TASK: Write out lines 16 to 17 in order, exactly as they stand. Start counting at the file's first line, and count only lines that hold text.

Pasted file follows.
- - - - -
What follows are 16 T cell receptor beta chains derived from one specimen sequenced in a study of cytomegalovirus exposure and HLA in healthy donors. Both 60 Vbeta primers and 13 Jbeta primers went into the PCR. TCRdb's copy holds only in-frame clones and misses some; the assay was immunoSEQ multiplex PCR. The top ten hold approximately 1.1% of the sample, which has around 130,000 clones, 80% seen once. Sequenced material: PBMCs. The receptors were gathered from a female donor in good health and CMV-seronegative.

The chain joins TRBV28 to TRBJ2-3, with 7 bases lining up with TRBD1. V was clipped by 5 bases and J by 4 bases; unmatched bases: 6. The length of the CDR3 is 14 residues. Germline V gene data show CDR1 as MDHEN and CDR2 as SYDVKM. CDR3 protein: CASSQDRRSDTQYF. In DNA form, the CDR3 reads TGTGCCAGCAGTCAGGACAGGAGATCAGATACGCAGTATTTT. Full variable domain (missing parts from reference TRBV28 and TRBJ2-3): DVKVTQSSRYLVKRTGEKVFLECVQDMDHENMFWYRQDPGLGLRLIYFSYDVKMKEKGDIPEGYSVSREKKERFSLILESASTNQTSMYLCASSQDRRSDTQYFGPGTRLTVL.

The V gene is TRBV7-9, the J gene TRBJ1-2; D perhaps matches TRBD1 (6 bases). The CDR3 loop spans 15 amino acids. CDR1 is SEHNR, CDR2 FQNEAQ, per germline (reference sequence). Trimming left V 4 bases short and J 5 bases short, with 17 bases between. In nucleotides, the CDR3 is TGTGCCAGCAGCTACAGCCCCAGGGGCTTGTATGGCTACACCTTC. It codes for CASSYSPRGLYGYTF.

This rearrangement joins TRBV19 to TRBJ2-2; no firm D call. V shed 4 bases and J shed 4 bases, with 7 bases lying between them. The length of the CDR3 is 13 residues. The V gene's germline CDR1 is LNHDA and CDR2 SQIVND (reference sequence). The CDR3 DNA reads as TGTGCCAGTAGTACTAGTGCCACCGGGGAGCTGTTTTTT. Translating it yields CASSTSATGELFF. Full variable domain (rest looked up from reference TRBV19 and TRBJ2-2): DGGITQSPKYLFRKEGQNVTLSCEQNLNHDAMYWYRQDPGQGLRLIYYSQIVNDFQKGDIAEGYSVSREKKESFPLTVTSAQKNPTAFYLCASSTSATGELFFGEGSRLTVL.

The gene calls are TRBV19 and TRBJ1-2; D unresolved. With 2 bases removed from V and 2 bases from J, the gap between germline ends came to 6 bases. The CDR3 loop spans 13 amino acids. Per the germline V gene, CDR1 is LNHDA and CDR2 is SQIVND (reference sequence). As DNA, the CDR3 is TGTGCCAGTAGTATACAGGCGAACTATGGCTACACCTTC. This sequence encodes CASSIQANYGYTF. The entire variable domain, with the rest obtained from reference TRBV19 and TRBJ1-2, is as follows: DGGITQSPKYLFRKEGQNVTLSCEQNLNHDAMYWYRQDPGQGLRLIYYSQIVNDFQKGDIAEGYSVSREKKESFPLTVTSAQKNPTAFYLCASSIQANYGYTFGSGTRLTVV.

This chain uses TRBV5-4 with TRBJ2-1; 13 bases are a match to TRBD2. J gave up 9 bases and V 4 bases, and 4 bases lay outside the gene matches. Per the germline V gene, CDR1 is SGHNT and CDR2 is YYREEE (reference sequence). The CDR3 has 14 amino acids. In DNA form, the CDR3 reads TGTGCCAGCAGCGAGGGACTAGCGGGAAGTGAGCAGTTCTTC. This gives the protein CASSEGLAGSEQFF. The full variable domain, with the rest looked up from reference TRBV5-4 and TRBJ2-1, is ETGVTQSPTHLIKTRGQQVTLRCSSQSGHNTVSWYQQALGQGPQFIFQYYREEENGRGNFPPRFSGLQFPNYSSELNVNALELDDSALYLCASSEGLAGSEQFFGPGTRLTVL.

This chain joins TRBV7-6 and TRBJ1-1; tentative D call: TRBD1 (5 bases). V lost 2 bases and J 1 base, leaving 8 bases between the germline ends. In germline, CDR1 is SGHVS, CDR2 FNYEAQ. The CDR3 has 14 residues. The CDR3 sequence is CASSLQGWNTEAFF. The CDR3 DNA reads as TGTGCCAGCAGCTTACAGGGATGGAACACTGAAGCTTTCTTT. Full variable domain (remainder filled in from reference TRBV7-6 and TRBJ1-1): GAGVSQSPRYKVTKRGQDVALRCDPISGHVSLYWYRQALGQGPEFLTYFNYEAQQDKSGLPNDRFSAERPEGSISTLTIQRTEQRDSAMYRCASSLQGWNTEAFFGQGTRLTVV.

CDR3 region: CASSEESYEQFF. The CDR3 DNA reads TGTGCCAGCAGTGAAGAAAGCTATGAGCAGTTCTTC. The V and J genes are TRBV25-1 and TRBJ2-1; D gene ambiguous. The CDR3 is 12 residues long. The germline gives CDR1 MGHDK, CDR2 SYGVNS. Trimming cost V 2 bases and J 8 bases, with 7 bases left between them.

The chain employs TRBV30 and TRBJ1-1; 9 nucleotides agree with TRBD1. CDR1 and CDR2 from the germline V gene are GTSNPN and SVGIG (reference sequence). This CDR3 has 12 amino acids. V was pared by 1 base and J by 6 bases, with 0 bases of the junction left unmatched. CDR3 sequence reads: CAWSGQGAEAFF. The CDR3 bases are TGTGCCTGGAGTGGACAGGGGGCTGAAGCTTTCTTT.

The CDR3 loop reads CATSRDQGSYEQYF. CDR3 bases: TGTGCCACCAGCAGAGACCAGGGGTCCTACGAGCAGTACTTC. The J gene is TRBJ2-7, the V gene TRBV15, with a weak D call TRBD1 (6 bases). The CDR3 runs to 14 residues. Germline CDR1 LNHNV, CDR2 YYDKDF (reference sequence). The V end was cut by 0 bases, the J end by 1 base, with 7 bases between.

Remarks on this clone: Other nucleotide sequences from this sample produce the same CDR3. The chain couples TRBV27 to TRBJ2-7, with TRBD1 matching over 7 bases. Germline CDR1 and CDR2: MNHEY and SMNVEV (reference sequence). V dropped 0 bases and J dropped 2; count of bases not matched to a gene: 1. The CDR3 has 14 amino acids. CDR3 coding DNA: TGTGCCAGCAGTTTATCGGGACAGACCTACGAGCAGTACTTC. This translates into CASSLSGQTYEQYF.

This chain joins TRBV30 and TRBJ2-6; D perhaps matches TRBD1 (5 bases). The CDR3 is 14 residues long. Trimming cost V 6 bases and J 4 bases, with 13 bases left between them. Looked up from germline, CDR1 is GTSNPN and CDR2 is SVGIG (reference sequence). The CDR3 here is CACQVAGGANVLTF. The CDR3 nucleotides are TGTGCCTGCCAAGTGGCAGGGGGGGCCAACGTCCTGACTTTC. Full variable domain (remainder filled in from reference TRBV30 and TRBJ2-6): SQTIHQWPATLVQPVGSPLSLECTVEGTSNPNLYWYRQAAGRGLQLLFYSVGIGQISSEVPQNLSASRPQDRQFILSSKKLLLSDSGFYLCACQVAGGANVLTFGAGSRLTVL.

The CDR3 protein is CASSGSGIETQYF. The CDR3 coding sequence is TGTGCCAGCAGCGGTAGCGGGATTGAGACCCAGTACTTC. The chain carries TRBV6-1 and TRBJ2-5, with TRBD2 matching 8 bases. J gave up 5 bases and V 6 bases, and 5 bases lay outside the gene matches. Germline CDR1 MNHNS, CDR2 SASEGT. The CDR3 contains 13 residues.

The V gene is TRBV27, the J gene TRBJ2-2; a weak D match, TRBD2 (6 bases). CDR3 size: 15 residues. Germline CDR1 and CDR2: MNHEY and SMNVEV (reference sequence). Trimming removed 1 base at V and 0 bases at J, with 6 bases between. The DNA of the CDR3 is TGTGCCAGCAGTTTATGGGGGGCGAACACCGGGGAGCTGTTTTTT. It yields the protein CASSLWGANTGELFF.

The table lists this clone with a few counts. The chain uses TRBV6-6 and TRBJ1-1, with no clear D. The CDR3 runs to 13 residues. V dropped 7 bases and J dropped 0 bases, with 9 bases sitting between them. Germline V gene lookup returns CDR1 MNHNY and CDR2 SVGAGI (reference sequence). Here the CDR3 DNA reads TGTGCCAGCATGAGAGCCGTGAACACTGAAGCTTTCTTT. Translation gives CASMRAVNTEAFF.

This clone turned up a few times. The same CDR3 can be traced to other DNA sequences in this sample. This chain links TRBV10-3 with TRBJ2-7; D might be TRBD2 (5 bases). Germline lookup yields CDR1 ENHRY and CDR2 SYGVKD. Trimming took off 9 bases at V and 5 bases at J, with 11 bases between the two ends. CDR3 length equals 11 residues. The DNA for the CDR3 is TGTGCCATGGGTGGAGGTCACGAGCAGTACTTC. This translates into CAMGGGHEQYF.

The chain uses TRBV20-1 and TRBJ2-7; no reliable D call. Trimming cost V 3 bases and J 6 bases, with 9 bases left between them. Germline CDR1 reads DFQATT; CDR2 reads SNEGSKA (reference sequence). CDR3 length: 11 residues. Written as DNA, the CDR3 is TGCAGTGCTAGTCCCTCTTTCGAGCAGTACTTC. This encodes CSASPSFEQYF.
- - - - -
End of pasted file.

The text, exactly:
This clone turned up a few times. The same CDR3 can be traced to other DNA sequences in this sample. This chain links TRBV10-3 with TRBJ2-7; D might be TRBD2 (5 bases). Germline lookup yields CDR1 ENHRY and CDR2 SYGVKD. Trimming took off 9 bases at V and 5 bases at J, with 11 bases between the two ends. CDR3 length equals 11 residues. The DNA for the CDR3 is TGTGCCATGGGTGGAGGTCACGAGCAGTACTTC. This translates into CAMGGGHEQYF.

The chain uses TRBV20-1 and TRBJ2-7; no reliable D call. Trimming cost V 3 bases and J 6 bases, with 9 bases left between them. Germline CDR1 reads DFQATT; CDR2 reads SNEGSKA (reference sequence). CDR3 length: 11 residues. Written as DNA, the CDR3 is TGCAGTGCTAGTCCCTCTTTCGAGCAGTACTTC. This encodes CSASPSFEQYF.